Facts about William Jennings Bryan
William Jennings Bryan Biography
William Jennings Bryan was the United States Secretary of State under President Woodrow Wilson, but it was his politicking against big business that made his reputation and keeps him in the history books.
A celebrity orator at the turn of the 20th century, Bryan crossed the country making speeches defining his agrarian populism, rallying farmers against city folk and workers against Wall Street.
Although Bryan served only four years in Congress (1891-95) and lost his bid for a U.S. Senate seat, he made a speech at the 1896 Democratic convention that brought the house down and, in the end, brought him the Democratic nomination for the presidency.
The speech was called his “Cross of Gold” speech — he winds down his defense of free silver and his attack on the gold standard by saying, “You shall not crucify mankind upon a cross of gold.”
It’s said the crowd gave him a 30-minute standing ovation. He lost the election to William McKinley. Bryan was the losing nominee again in 1900, and again in 1908. A defender of Woodrow Wilson, he served as his Secretary of State (1913-15).
Bryan stayed in the public eye as a lecturer and columnist/editor, but grabbed the spotlight once again in the heavily publicized Scopes trial of 1925.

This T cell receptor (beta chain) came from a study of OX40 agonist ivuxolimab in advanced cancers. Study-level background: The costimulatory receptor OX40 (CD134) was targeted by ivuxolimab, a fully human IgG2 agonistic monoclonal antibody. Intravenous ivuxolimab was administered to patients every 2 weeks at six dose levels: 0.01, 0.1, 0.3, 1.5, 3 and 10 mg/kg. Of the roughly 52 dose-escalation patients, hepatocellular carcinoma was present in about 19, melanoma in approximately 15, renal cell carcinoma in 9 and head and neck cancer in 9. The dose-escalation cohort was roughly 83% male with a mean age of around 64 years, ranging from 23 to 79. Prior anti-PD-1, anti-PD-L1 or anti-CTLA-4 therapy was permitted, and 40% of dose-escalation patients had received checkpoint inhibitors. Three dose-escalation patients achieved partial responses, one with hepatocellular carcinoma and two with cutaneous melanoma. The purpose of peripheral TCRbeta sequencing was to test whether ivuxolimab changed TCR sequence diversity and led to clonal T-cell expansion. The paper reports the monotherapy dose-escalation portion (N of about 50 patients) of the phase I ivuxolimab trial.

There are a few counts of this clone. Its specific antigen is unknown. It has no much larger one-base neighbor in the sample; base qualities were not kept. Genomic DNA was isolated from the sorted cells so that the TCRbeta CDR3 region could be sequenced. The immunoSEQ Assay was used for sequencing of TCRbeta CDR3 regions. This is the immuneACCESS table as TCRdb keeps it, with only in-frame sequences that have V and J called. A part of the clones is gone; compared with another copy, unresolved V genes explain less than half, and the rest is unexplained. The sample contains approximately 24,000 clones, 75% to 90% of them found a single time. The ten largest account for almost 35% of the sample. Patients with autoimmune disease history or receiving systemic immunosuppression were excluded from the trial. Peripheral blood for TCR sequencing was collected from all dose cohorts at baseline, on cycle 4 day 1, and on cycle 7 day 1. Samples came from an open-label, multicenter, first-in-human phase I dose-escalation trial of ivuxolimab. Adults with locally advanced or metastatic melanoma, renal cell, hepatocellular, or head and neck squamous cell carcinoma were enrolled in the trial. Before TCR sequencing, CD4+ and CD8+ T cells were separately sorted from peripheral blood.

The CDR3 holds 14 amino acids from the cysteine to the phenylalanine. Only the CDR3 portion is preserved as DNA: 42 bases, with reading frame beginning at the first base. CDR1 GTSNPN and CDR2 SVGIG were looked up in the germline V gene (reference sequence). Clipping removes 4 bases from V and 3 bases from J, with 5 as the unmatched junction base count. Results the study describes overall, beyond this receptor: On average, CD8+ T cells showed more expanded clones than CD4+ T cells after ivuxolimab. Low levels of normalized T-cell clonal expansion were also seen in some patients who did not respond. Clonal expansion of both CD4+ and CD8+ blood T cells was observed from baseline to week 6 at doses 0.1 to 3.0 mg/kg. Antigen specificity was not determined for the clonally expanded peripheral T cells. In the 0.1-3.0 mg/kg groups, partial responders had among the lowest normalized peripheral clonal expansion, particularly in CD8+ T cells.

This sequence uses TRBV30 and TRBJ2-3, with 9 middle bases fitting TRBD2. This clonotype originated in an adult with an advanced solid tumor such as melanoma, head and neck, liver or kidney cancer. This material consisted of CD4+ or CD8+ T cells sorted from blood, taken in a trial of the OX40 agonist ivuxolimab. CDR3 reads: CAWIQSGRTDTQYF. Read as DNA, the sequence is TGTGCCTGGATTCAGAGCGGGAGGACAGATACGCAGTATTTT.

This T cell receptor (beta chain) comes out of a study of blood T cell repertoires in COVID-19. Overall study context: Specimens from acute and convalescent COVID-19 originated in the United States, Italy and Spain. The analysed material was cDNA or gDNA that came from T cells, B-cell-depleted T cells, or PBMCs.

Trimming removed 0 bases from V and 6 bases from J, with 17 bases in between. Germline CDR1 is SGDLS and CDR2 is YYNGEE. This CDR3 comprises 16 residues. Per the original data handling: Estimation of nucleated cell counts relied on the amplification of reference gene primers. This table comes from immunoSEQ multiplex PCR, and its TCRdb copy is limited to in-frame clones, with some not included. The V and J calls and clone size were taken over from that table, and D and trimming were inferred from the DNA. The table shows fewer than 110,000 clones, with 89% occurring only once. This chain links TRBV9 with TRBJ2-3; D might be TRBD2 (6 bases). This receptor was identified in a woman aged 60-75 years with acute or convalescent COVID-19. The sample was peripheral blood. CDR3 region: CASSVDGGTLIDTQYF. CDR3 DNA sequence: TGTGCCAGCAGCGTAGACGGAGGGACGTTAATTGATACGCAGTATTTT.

As the U.S. Secretary of State, William Jennings Bryan oversaw the negotiations for the Panama Canal and had other successes, but he resigned his post in protest in 1915. A pacifist committed to neutrality in World War I, Bryan disagreed with President Wilson’s choice to send a belligerent letter to only Germany (and not Britain, who had been transporting munitions) after the sinking of the Lusitania…Willaim Jennings Bryan, a fundamentalist Christian, assisted in the prosecution of John Scopes, a teacher defended by Clarence Darrow. Bryan famously took the stand to defend a literal interpretation of the Bible and Darrow overwhelmed him. (Scopes was found guilty and fined, a conviction later overturned.) Bryan died five days after the end of the trial, and the memory of him as a predominately religious figure sometimes looms larger than his legacy as a political reformer. Many things he championed, including an 8-hour work day and a graduated income tax, became part of American life.